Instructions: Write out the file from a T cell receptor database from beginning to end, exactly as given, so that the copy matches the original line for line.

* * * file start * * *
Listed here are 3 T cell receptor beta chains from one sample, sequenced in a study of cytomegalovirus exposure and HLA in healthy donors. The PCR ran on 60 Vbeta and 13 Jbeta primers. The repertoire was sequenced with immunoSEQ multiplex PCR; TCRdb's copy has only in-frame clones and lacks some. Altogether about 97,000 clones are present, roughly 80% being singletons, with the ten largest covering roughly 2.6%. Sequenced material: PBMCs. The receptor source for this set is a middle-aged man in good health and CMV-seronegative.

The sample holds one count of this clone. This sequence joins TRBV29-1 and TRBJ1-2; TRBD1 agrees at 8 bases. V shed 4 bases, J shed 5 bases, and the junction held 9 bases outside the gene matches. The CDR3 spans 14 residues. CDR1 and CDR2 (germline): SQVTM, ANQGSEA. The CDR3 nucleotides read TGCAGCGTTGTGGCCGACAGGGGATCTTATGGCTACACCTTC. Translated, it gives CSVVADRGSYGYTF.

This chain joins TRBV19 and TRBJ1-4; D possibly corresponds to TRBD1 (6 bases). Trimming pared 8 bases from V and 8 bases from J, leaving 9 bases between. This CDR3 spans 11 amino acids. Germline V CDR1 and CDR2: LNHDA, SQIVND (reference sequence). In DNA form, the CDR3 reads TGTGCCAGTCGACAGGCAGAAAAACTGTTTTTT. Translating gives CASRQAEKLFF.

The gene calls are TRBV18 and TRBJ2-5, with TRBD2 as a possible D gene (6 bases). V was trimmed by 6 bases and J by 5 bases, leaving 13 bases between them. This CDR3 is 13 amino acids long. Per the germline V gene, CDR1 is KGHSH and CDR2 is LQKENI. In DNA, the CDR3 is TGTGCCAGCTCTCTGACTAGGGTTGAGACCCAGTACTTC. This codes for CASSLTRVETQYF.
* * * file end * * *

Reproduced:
Listed here are 3 T cell receptor beta chains from one sample, sequenced in a study of cytomegalovirus exposure and HLA in healthy donors. The PCR ran on 60 Vbeta and 13 Jbeta primers. The repertoire was sequenced with immunoSEQ multiplex PCR; TCRdb's copy has only in-frame clones and lacks some. Altogether about 97,000 clones are present, roughly 80% being singletons, with the ten largest covering roughly 2.6%. Sequenced material: PBMCs. The receptor source for this set is a middle-aged man in good health and CMV-seronegative.

The sample holds one count of this clone. This sequence joins TRBV29-1 and TRBJ1-2; TRBD1 agrees at 8 bases. V shed 4 bases, J shed 5 bases, and the junction held 9 bases outside the gene matches. The CDR3 spans 14 residues. CDR1 and CDR2 (germline): SQVTM, ANQGSEA. The CDR3 nucleotides read TGCAGCGTTGTGGCCGACAGGGGATCTTATGGCTACACCTTC. Translated, it gives CSVVADRGSYGYTF.

This chain joins TRBV19 and TRBJ1-4; D possibly corresponds to TRBD1 (6 bases). Trimming pared 8 bases from V and 8 bases from J, leaving 9 bases between. This CDR3 spans 11 amino acids. Germline V CDR1 and CDR2: LNHDA, SQIVND (reference sequence). In DNA form, the CDR3 reads TGTGCCAGTCGACAGGCAGAAAAACTGTTTTTT. Translating gives CASRQAEKLFF.

The gene calls are TRBV18 and TRBJ2-5, with TRBD2 as a possible D gene (6 bases). V was trimmed by 6 bases and J by 5 bases, leaving 13 bases between them. This CDR3 is 13 amino acids long. Per the germline V gene, CDR1 is KGHSH and CDR2 is LQKENI. In DNA, the CDR3 is TGTGCCAGCTCTCTGACTAGGGTTGAGACCCAGTACTTC. This codes for CASSLTRVETQYF.